NASA Spacecraft with Asteroid Soil Samples on Board Starts 2-Year Journey Home to Earth

The OSIRIS-REx reached the asteroid Bennu in 2018 and will come back to Earth in 2023


A NASA spacecraft that's spent the last few years collecting soil samples from a 4.5 billion-year-old asteroid is headed back to Earth in a journey that will take a little over two years.

The OSIRIS-REx fired its main engines full throttle for seven minutes on Monday afternoon, a move that pushed it away from the near-Earth asteroid Bennu at 600 miles per hour, NASA said in a press release.

That thrust away from Bennu will send the spacecraft on its journey toward Earth, where it will return with about 2 ounces of soil, rocks and dust from the asteroid's surface. NASA previously said OSIRIS-Rex's mission would help scientists investigate how planets formed and how life began, as well as improve their understanding of asteroids that could impact Earth.

The OSIRIS-REx launched in September 2016 from Cape Canaveral Air Force Station and reached Bennu in 2018.

It will now circle the sun twice inside of Venus' orbit before returning to Earth on Sept. 24, 2023, where the capsule containing the surface samples will separate from the rest of the spacecraft and enter Earth's atmosphere before eventually parachuting down to awaiting scientists at the Utah Test and Training Range in Utah's West Desert.

"OSIRIS-REx's many accomplishments demonstrated the daring and innovate way in which exploration unfolds in real time," Thomas Zurbuchen, associate administrator for science at NASA Headquarters, said in a statement. "The team rose to the challenge, and now we have a primordial piece of our solar system headed back to Earth where many generations of researchers can unlock its secrets."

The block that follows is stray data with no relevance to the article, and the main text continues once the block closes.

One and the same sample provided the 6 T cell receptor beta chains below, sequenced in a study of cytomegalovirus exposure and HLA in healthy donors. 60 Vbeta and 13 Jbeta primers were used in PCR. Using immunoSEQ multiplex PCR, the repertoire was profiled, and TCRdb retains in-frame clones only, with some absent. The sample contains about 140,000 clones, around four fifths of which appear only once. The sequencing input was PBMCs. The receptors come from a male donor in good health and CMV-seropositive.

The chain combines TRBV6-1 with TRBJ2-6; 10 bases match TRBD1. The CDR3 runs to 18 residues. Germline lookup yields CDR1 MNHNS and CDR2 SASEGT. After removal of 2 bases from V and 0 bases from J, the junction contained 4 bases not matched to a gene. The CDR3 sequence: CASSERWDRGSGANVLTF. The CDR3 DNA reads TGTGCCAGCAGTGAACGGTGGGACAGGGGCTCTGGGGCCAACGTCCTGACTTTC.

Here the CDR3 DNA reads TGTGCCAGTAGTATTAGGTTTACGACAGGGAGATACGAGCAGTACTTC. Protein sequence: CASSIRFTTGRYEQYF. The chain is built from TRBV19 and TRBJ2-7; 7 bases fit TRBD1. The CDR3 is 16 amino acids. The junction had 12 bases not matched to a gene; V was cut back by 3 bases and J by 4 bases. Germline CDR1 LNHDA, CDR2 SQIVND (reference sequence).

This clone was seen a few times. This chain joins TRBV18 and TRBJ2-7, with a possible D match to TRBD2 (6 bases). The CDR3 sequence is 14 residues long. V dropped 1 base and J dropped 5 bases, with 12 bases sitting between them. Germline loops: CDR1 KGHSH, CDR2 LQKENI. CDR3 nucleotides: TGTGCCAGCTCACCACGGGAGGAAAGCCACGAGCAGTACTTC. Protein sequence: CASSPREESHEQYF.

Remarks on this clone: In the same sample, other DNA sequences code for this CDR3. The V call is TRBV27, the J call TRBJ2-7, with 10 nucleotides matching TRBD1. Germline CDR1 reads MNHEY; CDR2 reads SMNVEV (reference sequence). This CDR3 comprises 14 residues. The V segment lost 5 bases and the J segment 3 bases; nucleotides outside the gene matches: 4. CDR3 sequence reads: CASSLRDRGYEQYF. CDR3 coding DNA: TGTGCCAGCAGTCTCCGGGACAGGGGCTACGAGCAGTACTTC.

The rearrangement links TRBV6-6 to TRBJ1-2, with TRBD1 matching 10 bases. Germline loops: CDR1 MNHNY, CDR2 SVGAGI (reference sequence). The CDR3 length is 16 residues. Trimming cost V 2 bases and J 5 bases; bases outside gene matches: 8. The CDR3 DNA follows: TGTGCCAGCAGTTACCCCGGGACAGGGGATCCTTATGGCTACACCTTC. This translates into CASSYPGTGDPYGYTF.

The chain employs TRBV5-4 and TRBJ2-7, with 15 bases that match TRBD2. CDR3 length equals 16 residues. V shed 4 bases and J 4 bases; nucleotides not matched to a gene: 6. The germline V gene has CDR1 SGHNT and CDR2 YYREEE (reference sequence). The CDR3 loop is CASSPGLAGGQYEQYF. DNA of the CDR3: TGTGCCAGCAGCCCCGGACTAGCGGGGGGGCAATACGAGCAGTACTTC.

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A dozen navigation engineers worked to create calculations and computer codes to ensure the OSIRIS-REx would be able to successfully push itself away from Bennu when the time came — and now that that's done, getting it back to Earth with its samples safely intact is the next "critical goal," according to the release.

To do that, engineers are using NASA's Deep Space Network of global spacecraft communications facilities to steer the OSIRIS-REx by sending it radio signals.

They'll need to perform course adjustments in the weeks before re-entry to ensure the location and angle are accurate; if the spacecraft comes in too low, it could bounce out of the atmosphere. If it comes in too high, the capsule could burn up due to friction and heat from the atmosphere, the release said. Should the OSIRIS-REx fail to release its capsule, a backup plan is in place to divert it away from Earth and give it another shot in 2025.

According to NASA, it's been an interesting journey for the spacecraft. When it first reached Bennu, the team realized that the asteroid was releasing small pieces of rock into space, and they had to ensure that none would damage the spacecraft. They were later surprised to learn that Bennu's surface is covered in boulders, and is not flat as expected.

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